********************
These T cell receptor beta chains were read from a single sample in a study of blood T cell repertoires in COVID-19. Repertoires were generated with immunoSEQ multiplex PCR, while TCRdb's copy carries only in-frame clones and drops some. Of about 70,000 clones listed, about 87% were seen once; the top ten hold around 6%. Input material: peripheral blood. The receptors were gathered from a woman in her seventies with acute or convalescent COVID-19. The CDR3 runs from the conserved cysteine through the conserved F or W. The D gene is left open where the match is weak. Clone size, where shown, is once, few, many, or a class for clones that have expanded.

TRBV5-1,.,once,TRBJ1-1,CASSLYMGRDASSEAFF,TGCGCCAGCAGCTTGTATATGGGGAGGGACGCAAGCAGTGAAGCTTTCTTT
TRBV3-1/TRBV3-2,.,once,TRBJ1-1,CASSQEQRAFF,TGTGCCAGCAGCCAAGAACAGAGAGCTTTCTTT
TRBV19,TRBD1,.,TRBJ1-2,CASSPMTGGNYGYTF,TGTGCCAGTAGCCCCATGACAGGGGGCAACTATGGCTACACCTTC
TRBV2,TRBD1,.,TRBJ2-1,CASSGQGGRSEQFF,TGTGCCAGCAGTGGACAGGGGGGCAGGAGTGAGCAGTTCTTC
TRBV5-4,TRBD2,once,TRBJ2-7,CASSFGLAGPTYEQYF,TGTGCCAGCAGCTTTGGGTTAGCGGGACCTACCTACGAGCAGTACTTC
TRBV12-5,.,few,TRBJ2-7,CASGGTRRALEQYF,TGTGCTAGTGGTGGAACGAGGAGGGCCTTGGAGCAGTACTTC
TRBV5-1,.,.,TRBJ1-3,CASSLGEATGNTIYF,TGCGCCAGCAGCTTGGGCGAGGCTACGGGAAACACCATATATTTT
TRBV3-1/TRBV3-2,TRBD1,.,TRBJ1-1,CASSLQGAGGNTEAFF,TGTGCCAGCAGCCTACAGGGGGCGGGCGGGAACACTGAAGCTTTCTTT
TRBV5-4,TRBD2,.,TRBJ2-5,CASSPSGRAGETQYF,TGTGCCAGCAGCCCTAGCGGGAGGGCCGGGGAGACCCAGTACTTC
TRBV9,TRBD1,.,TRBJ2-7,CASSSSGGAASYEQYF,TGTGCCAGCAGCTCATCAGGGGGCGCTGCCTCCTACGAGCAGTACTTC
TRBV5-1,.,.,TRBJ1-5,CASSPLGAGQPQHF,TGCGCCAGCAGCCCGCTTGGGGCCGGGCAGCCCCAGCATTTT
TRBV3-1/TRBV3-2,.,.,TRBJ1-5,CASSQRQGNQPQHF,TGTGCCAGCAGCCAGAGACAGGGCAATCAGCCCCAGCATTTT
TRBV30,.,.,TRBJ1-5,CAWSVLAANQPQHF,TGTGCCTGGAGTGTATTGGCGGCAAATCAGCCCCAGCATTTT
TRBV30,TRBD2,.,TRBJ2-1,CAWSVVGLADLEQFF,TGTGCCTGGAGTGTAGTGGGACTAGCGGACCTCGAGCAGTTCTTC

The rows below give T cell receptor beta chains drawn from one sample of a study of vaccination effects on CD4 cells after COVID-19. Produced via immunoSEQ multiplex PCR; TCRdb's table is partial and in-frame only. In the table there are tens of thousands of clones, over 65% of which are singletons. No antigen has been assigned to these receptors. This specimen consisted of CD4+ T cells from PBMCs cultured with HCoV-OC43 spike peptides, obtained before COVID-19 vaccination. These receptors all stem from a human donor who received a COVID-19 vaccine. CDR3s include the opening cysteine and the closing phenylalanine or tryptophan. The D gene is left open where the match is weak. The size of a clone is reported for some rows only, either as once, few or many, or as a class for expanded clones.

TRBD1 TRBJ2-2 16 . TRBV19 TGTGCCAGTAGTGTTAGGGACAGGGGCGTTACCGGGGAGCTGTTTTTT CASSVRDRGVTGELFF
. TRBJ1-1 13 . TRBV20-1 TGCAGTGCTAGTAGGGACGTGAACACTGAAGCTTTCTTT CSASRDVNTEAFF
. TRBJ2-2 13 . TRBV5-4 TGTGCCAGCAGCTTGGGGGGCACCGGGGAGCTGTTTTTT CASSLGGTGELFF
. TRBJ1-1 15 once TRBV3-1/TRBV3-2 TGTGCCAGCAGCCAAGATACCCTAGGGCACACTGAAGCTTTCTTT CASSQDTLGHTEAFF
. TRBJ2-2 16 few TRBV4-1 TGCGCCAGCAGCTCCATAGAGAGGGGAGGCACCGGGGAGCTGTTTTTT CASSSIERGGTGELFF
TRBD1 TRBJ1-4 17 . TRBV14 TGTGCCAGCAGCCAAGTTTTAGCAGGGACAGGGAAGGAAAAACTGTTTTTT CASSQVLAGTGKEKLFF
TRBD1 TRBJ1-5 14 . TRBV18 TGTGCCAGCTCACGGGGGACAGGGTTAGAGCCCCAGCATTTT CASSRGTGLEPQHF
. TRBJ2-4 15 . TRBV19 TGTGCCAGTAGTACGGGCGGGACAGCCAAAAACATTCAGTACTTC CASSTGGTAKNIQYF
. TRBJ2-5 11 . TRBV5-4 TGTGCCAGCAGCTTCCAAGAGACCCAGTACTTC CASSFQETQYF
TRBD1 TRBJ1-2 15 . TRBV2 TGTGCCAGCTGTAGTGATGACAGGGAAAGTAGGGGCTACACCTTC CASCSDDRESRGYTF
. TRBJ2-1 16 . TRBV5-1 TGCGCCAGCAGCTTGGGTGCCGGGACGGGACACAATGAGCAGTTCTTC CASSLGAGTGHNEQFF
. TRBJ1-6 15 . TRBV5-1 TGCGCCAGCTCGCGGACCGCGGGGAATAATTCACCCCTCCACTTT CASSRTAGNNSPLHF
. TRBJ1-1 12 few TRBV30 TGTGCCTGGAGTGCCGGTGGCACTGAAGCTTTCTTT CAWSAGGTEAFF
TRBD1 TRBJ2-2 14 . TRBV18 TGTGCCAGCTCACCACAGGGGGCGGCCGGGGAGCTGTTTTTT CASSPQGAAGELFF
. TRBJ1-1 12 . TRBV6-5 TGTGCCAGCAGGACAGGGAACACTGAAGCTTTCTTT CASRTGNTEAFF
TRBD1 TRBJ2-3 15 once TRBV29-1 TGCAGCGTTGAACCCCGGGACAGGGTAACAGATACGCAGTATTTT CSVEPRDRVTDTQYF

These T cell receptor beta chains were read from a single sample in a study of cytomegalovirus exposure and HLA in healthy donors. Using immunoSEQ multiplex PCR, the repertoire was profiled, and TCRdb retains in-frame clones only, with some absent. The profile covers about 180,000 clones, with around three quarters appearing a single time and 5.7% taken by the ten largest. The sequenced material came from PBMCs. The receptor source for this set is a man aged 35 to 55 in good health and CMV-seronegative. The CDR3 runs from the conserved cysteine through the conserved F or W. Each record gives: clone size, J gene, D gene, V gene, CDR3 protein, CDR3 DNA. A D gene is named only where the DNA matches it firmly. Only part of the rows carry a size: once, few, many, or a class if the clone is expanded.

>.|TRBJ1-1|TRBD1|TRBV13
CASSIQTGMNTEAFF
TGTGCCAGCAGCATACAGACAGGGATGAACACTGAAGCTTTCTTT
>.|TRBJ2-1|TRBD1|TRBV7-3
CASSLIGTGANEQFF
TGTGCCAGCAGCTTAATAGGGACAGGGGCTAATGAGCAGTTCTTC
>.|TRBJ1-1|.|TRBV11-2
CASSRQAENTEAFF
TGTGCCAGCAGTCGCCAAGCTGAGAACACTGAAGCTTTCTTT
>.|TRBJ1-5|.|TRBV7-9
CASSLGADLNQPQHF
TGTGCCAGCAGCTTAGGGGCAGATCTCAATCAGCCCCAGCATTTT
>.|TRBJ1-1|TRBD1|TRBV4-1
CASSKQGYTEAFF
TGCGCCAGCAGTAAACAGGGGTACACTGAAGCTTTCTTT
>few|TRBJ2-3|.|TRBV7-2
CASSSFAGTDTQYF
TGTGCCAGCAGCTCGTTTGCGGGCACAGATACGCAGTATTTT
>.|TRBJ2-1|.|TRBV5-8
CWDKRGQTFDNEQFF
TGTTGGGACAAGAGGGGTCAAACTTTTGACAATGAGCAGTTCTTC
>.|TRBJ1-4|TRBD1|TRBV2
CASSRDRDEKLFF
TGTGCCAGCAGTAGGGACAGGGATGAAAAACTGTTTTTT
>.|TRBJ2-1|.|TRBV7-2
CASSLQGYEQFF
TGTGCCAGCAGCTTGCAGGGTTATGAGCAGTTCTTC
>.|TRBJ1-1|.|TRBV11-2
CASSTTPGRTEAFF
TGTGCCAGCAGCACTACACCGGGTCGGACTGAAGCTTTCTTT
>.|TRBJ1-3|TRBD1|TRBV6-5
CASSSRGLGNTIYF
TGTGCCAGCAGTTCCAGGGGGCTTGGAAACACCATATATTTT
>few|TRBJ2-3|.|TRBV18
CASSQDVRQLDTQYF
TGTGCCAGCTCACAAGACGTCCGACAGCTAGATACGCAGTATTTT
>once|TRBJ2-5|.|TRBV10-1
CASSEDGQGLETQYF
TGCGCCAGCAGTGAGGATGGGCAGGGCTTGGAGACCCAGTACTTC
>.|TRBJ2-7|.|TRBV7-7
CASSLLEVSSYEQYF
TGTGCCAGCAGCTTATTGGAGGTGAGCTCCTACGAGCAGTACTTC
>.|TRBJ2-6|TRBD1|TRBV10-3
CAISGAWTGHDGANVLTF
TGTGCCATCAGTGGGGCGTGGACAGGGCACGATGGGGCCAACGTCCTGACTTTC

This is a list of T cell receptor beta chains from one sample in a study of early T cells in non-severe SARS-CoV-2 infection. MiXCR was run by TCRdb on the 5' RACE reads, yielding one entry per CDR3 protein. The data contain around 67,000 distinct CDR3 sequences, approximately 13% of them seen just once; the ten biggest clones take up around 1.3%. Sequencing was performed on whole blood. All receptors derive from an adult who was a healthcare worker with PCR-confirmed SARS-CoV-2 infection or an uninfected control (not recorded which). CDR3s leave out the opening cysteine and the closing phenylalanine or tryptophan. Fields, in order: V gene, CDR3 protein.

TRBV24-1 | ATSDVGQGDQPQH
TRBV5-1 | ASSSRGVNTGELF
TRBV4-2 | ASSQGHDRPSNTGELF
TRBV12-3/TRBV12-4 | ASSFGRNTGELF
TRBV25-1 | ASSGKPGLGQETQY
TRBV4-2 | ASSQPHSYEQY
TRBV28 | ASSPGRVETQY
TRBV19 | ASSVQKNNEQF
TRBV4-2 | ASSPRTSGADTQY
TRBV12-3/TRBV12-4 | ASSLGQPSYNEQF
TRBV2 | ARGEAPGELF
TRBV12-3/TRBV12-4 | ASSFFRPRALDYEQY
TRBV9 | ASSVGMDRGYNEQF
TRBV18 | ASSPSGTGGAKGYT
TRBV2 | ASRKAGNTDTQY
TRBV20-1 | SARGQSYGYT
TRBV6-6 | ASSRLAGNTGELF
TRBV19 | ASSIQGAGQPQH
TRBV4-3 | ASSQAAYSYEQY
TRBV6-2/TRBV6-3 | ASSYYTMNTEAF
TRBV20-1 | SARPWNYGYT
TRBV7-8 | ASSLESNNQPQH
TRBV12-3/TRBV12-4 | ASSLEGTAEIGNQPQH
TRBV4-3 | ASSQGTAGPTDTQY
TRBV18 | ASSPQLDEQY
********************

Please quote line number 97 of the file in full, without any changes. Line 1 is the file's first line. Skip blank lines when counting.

TRBV19 | ASSIQGAGQPQH